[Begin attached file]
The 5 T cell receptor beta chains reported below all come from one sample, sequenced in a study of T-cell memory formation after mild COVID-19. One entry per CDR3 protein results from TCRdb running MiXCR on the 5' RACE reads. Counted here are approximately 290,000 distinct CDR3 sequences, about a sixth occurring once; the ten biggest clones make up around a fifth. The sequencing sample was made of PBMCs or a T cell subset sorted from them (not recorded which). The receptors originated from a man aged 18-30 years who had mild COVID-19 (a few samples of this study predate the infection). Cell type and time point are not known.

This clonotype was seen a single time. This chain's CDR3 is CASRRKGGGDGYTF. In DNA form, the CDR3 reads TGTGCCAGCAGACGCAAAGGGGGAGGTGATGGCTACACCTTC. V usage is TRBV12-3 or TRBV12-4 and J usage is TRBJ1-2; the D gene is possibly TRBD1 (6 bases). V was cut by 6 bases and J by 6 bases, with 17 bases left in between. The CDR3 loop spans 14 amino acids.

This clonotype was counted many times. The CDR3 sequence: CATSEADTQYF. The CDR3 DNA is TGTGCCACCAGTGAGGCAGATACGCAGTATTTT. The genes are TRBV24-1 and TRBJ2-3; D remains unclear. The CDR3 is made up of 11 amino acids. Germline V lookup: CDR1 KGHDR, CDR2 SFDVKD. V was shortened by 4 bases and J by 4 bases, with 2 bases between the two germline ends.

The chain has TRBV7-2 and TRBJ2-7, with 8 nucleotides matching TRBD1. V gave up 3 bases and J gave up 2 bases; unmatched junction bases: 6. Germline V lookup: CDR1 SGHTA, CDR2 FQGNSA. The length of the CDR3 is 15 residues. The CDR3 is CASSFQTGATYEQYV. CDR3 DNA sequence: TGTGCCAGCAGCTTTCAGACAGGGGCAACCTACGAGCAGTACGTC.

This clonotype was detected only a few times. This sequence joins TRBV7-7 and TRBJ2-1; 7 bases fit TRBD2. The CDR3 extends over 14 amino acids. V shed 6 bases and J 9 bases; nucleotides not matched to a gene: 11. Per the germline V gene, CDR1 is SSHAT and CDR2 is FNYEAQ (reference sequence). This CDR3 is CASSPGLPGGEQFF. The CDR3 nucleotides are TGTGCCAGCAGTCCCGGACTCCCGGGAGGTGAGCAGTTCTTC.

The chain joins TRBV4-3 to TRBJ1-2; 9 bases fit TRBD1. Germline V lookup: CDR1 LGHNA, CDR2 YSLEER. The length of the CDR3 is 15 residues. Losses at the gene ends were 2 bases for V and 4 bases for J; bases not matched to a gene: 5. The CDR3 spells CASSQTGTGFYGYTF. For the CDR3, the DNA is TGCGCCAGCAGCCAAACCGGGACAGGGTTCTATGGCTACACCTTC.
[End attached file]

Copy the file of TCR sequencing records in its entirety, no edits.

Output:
The 5 T cell receptor beta chains reported below all come from one sample, sequenced in a study of T-cell memory formation after mild COVID-19. One entry per CDR3 protein results from TCRdb running MiXCR on the 5' RACE reads. Counted here are approximately 290,000 distinct CDR3 sequences, about a sixth occurring once; the ten biggest clones make up around a fifth. The sequencing sample was made of PBMCs or a T cell subset sorted from them (not recorded which). The receptors originated from a man aged 18-30 years who had mild COVID-19 (a few samples of this study predate the infection). Cell type and time point are not known.

This clonotype was seen a single time. This chain's CDR3 is CASRRKGGGDGYTF. In DNA form, the CDR3 reads TGTGCCAGCAGACGCAAAGGGGGAGGTGATGGCTACACCTTC. V usage is TRBV12-3 or TRBV12-4 and J usage is TRBJ1-2; the D gene is possibly TRBD1 (6 bases). V was cut by 6 bases and J by 6 bases, with 17 bases left in between. The CDR3 loop spans 14 amino acids.

This clonotype was counted many times. The CDR3 sequence: CATSEADTQYF. The CDR3 DNA is TGTGCCACCAGTGAGGCAGATACGCAGTATTTT. The genes are TRBV24-1 and TRBJ2-3; D remains unclear. The CDR3 is made up of 11 amino acids. Germline V lookup: CDR1 KGHDR, CDR2 SFDVKD. V was shortened by 4 bases and J by 4 bases, with 2 bases between the two germline ends.

The chain has TRBV7-2 and TRBJ2-7, with 8 nucleotides matching TRBD1. V gave up 3 bases and J gave up 2 bases; unmatched junction bases: 6. Germline V lookup: CDR1 SGHTA, CDR2 FQGNSA. The length of the CDR3 is 15 residues. The CDR3 is CASSFQTGATYEQYV. CDR3 DNA sequence: TGTGCCAGCAGCTTTCAGACAGGGGCAACCTACGAGCAGTACGTC.

This clonotype was detected only a few times. This sequence joins TRBV7-7 and TRBJ2-1; 7 bases fit TRBD2. The CDR3 extends over 14 amino acids. V shed 6 bases and J 9 bases; nucleotides not matched to a gene: 11. Per the germline V gene, CDR1 is SSHAT and CDR2 is FNYEAQ (reference sequence). This CDR3 is CASSPGLPGGEQFF. The CDR3 nucleotides are TGTGCCAGCAGTCCCGGACTCCCGGGAGGTGAGCAGTTCTTC.

The chain joins TRBV4-3 to TRBJ1-2; 9 bases fit TRBD1. Germline V lookup: CDR1 LGHNA, CDR2 YSLEER. The length of the CDR3 is 15 residues. Losses at the gene ends were 2 bases for V and 4 bases for J; bases not matched to a gene: 5. The CDR3 spells CASSQTGTGFYGYTF. For the CDR3, the DNA is TGCGCCAGCAGCCAAACCGGGACAGGGTTCTATGGCTACACCTTC.